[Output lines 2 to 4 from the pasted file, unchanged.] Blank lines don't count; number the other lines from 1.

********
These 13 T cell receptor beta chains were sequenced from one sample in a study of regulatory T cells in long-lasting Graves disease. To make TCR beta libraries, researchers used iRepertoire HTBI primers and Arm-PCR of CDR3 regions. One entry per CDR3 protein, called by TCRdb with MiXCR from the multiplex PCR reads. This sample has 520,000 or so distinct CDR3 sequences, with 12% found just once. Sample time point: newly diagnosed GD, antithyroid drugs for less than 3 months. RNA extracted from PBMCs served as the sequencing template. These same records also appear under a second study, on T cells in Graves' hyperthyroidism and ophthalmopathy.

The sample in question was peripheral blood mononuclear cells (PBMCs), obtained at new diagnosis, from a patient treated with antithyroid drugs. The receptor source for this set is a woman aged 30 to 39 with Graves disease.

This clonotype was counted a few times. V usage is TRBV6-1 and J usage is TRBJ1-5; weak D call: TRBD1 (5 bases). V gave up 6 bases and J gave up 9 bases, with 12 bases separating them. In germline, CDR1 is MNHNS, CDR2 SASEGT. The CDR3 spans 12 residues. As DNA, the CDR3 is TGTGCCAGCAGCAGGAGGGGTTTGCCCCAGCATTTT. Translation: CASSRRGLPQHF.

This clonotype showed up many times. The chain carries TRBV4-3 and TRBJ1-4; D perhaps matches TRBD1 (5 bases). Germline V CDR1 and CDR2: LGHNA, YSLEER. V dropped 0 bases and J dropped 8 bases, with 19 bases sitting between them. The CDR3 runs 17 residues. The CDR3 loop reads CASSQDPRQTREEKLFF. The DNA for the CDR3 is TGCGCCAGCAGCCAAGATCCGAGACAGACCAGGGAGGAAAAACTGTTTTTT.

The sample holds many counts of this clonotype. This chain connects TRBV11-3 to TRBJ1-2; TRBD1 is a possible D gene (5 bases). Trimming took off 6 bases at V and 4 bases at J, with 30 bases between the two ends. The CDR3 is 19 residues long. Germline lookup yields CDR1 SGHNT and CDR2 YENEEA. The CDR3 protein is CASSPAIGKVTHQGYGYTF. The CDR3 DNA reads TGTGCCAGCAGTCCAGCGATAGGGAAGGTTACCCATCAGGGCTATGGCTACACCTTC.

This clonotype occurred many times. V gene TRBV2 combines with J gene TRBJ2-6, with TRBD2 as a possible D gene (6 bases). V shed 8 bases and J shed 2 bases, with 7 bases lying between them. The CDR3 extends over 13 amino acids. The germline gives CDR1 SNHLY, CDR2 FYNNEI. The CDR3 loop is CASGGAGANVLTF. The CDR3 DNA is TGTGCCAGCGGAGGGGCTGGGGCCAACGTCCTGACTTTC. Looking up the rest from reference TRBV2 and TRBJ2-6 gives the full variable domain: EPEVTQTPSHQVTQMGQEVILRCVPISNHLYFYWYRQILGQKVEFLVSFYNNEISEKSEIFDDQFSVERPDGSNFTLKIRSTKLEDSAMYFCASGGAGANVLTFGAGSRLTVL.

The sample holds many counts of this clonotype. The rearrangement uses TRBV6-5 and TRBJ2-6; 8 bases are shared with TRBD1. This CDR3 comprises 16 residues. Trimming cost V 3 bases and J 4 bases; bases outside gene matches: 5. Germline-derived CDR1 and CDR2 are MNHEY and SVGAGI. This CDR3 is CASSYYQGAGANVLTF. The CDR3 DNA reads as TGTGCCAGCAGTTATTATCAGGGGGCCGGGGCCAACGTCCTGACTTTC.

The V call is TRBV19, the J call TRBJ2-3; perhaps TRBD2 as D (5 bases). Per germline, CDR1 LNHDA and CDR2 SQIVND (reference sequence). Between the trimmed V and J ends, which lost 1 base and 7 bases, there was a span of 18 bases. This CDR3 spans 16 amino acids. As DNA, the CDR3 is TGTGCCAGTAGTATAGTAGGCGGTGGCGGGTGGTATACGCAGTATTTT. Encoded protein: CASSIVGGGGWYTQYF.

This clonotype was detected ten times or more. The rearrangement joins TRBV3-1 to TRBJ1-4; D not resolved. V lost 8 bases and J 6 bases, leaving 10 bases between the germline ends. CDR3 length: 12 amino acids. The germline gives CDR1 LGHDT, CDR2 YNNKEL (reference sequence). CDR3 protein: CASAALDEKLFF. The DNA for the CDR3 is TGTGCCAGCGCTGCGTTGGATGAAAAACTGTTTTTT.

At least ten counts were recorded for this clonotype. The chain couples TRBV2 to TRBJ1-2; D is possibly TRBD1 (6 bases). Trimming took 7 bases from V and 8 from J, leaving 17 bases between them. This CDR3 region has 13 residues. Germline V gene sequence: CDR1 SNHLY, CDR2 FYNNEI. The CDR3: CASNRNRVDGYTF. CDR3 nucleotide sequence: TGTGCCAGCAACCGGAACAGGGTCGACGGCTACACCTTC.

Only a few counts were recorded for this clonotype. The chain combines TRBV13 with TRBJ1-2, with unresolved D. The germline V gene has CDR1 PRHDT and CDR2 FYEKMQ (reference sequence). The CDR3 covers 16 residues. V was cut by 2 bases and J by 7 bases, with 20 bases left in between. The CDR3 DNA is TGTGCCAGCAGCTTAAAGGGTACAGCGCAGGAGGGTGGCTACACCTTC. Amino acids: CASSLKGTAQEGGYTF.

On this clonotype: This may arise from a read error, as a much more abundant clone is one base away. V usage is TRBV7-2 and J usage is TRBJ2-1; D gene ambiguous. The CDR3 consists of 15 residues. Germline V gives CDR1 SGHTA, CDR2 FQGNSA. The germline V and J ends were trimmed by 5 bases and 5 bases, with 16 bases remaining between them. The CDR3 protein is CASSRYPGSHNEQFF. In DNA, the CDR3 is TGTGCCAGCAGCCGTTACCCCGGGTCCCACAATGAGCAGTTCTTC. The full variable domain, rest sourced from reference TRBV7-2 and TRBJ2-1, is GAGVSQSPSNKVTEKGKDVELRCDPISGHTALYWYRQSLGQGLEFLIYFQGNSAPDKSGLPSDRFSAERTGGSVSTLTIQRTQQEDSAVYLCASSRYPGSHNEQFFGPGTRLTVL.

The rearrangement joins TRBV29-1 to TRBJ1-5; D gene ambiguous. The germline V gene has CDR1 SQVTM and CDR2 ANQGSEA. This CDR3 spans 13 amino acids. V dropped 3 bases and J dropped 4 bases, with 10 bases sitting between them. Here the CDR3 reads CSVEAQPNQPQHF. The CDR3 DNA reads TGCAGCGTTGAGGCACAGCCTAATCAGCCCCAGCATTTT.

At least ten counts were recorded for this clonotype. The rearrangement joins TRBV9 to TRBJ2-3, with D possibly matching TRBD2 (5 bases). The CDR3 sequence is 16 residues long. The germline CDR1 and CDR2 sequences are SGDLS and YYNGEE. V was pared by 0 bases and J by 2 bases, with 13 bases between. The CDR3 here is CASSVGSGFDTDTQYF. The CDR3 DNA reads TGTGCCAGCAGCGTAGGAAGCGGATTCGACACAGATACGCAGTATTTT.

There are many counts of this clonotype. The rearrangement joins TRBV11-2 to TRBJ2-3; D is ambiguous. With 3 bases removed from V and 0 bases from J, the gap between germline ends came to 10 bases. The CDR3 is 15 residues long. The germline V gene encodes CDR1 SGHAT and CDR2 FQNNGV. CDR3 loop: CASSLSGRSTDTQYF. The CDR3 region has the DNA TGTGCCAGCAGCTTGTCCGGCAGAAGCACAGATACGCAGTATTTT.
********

The sample in question was peripheral blood mononuclear cells (PBMCs), obtained at new diagnosis, from a patient treated with antithyroid drugs. The receptor source for this set is a woman aged 30 to 39 with Graves disease.

This clonotype was counted a few times. V usage is TRBV6-1 and J usage is TRBJ1-5; weak D call: TRBD1 (5 bases). V gave up 6 bases and J gave up 9 bases, with 12 bases separating them. In germline, CDR1 is MNHNS, CDR2 SASEGT. The CDR3 spans 12 residues. As DNA, the CDR3 is TGTGCCAGCAGCAGGAGGGGTTTGCCCCAGCATTTT. Translation: CASSRRGLPQHF.

This clonotype showed up many times. The chain carries TRBV4-3 and TRBJ1-4; D perhaps matches TRBD1 (5 bases). Germline V CDR1 and CDR2: LGHNA, YSLEER. V dropped 0 bases and J dropped 8 bases, with 19 bases sitting between them. The CDR3 runs 17 residues. The CDR3 loop reads CASSQDPRQTREEKLFF. The DNA for the CDR3 is TGCGCCAGCAGCCAAGATCCGAGACAGACCAGGGAGGAAAAACTGTTTTTT.